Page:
AMD To Skip 20nm, Move Straight To 14nm For Greenland GPU

👤by Tim Harmer Comments 📅23.04.2015 18:08:09

AMD's Radeon R9 400-series "Arctic Islands" GPUs - the flagship of which is codenamed Greenland - is still some way away with an expected 2016 launch date, but that hasn't stopped rampant speculation even as we await the R9 300-series. The latest, from the worthies over at Chinese tech site EXPreview (Google Translate Link) and echoing similar reports from Fudzilla, claim that AMD will be skipping the 20nm process in favour of a 14nm FinFET process with an as-yet unnamed fab.

Moving straight to 14nm is certainly a bold move, and one which Nvidia is also expected to take when their Pascal architecture enters production. At this stage it's widely accepted that yields on TSMC's 20nm process have been poor, and as a consequence both Nvidia and AMD moved ahead with 28nm variants of Maxwell and Fiji respectively. Now 20nm has been deemed unsuitable for a chip of Greenland's projected size, and when compounded by Apple's A8 SoC carving off the lion's share of TSMC's 20nm production makes AMD's use of the process unviable.

Utilising 14nm should, other factors notwithstanding, make the GPUs more energy efficient and hence improve the all-important performance per watt metric which NVIDIA recently claimed thanks to the release of the GTX 900-series. A derivative of the architecture seen on Greenland GPUs is also expected to be introduced into AMD's Zen line of APUs, seen as critically important not only for AMD's HSA initiative but also their continued presence in the desktop and server CPU market as a whole.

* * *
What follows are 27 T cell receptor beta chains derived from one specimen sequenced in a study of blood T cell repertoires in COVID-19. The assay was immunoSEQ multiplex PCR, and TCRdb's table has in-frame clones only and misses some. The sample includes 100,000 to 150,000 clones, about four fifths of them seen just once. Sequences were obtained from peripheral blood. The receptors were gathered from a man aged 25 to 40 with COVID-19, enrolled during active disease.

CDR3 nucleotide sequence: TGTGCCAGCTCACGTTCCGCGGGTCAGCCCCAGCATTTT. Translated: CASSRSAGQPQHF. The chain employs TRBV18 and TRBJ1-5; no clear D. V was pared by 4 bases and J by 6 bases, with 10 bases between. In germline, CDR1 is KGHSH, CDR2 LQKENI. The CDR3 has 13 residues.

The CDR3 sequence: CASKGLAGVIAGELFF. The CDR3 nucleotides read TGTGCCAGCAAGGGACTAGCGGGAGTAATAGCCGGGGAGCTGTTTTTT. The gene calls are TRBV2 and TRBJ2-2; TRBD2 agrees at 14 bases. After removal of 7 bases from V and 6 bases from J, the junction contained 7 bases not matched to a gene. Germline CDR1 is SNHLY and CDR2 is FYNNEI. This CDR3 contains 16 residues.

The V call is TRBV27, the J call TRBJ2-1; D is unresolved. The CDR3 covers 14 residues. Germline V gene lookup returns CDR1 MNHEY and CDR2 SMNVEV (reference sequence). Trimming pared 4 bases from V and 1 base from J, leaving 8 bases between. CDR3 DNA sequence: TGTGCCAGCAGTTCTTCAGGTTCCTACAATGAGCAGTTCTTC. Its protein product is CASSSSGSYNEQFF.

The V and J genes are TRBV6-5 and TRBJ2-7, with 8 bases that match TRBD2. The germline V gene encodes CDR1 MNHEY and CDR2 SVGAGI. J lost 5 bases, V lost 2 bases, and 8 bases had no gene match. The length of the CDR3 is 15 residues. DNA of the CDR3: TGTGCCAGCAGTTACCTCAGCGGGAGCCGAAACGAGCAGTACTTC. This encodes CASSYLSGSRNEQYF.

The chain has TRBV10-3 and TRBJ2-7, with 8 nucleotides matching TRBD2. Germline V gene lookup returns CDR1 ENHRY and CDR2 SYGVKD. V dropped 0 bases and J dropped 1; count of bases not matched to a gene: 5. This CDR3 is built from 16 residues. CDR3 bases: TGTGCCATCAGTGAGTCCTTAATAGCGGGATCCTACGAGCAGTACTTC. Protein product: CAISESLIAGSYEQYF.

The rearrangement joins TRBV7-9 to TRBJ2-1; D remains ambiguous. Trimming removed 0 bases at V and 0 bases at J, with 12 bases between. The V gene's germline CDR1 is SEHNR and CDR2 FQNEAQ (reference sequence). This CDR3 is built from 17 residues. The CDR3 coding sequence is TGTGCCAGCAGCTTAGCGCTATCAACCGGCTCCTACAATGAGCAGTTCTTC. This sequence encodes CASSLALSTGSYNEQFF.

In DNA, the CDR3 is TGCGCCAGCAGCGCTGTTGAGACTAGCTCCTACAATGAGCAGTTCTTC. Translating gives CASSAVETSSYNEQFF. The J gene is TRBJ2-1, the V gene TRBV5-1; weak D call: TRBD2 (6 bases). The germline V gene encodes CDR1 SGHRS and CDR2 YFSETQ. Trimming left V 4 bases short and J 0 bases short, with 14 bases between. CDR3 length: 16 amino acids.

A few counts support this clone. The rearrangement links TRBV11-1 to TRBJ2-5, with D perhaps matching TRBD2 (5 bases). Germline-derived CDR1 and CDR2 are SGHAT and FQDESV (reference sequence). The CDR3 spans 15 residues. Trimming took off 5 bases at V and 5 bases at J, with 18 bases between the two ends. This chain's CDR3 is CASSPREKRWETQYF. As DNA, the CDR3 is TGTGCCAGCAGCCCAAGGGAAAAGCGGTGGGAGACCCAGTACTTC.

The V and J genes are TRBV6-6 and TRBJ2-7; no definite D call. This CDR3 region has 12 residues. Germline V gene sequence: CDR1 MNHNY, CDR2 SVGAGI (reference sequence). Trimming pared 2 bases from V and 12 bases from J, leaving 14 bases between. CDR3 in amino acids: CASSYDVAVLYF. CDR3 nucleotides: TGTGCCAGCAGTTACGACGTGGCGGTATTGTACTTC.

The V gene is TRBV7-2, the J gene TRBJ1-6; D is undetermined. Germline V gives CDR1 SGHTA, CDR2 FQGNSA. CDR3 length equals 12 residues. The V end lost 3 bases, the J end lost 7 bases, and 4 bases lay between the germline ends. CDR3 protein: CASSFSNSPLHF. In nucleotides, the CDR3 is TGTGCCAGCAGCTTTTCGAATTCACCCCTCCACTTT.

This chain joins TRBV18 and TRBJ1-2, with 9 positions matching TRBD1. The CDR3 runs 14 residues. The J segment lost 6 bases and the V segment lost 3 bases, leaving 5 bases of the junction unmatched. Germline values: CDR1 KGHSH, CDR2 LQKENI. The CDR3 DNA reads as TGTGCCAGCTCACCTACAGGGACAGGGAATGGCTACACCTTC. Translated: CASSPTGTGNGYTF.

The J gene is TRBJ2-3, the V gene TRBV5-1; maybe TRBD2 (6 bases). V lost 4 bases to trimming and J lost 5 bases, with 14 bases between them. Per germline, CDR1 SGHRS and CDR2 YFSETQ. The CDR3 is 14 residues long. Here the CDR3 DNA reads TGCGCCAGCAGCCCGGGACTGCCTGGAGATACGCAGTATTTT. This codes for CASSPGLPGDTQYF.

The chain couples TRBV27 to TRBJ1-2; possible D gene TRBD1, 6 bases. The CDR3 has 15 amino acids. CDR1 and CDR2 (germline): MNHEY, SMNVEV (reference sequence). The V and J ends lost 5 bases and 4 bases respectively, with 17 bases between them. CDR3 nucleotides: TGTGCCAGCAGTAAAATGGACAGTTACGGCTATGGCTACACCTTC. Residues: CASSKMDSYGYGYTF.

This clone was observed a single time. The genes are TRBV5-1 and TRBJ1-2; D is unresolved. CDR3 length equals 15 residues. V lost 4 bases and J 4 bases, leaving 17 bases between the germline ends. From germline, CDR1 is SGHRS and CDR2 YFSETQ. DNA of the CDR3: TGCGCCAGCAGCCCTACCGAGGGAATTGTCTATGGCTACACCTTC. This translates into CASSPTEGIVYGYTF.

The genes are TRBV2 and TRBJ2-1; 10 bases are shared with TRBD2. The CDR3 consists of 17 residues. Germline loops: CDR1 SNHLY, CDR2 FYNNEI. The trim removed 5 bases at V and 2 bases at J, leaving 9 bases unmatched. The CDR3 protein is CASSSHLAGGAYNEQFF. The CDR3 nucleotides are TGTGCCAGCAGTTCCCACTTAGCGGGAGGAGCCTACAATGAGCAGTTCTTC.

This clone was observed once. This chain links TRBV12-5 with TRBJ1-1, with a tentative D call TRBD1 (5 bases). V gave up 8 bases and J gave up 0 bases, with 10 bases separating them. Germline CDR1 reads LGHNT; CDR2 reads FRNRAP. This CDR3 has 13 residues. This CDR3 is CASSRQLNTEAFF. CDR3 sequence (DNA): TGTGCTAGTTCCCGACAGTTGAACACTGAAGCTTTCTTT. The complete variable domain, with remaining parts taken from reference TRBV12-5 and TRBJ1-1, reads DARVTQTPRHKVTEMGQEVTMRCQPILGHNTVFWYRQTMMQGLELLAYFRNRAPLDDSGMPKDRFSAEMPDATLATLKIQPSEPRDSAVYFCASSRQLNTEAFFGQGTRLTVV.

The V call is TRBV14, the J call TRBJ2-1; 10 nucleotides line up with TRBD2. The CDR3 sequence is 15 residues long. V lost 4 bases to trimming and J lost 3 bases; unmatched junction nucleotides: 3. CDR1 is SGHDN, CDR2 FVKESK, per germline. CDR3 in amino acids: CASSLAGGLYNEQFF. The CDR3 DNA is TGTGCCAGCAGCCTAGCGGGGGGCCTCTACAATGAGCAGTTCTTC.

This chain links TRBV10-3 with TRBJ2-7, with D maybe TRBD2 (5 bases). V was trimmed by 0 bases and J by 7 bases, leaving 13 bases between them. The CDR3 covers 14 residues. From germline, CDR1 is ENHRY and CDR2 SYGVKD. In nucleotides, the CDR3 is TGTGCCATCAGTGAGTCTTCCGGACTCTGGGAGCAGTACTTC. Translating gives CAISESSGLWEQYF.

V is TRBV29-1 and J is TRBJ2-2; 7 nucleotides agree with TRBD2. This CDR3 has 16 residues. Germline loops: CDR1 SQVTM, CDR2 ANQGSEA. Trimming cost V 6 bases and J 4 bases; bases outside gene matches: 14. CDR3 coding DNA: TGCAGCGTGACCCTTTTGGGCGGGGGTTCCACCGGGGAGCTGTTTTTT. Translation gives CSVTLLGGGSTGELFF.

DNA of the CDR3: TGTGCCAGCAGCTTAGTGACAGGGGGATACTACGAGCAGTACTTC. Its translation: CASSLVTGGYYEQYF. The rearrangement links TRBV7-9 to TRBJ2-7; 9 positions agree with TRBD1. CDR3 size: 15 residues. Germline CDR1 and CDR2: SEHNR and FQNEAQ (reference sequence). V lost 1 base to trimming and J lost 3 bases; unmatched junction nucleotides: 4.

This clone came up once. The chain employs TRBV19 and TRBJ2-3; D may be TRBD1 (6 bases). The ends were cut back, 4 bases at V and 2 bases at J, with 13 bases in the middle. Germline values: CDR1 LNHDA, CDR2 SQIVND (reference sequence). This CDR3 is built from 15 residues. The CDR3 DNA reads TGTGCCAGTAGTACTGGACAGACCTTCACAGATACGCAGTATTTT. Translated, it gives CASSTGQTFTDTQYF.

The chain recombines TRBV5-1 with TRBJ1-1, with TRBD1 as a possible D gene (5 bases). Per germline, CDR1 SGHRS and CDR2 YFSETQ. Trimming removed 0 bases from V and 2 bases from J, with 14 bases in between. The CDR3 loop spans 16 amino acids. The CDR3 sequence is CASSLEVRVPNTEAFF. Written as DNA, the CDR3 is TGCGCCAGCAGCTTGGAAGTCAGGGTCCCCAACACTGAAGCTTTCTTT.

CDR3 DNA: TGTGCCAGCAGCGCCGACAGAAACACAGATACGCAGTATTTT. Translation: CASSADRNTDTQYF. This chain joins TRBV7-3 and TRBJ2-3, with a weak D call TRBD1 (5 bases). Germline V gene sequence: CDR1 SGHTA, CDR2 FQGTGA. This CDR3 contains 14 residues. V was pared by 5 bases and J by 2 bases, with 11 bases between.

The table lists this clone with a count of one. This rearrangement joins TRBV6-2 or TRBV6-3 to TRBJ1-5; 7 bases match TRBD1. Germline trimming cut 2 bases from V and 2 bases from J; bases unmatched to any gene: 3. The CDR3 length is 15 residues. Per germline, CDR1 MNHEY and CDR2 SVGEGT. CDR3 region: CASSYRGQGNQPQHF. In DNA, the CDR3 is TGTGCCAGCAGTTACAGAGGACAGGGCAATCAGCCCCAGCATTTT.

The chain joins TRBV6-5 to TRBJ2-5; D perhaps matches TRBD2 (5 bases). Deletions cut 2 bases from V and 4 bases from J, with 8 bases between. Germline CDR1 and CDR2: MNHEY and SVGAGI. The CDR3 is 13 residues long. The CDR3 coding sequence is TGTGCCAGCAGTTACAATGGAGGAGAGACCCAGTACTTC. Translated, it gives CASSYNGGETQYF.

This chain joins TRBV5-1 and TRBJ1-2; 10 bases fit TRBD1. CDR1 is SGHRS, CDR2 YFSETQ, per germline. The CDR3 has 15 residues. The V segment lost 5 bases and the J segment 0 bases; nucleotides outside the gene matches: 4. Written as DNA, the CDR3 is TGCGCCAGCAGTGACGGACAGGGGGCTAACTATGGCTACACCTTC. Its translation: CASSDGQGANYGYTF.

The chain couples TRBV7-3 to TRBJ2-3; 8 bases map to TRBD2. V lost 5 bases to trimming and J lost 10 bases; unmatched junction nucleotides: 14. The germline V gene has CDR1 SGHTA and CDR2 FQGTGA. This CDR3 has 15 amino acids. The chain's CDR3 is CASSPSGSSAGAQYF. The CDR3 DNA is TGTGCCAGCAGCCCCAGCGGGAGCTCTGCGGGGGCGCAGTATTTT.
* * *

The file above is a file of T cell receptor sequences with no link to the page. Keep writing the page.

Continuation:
There is no word of a foundry in the frame to manufacture AMD chips and options are limited. Intel has a proven 14nm process, whilst Samsung/GloFlo are also manufacturing the Exynos 7 SOC using a 14nm FinFET process; however Intel at least have been reticent in leasing their manufacturing to competitor products in the past. Despite the poor yields both AMD and Nvidia may end up sticking to TSMC (on a new 16nm process), hoping that the reduced die area and a different process will yield better results than the now tarnished 20nm production method.


Supplementing the above is the news that AMD's low power Arctic Islands GPUs will also make use of HBM2 memory, in the process doubling both bandwidth and capacity over HBM1 whilst also halving power consumption compared to GDDR5.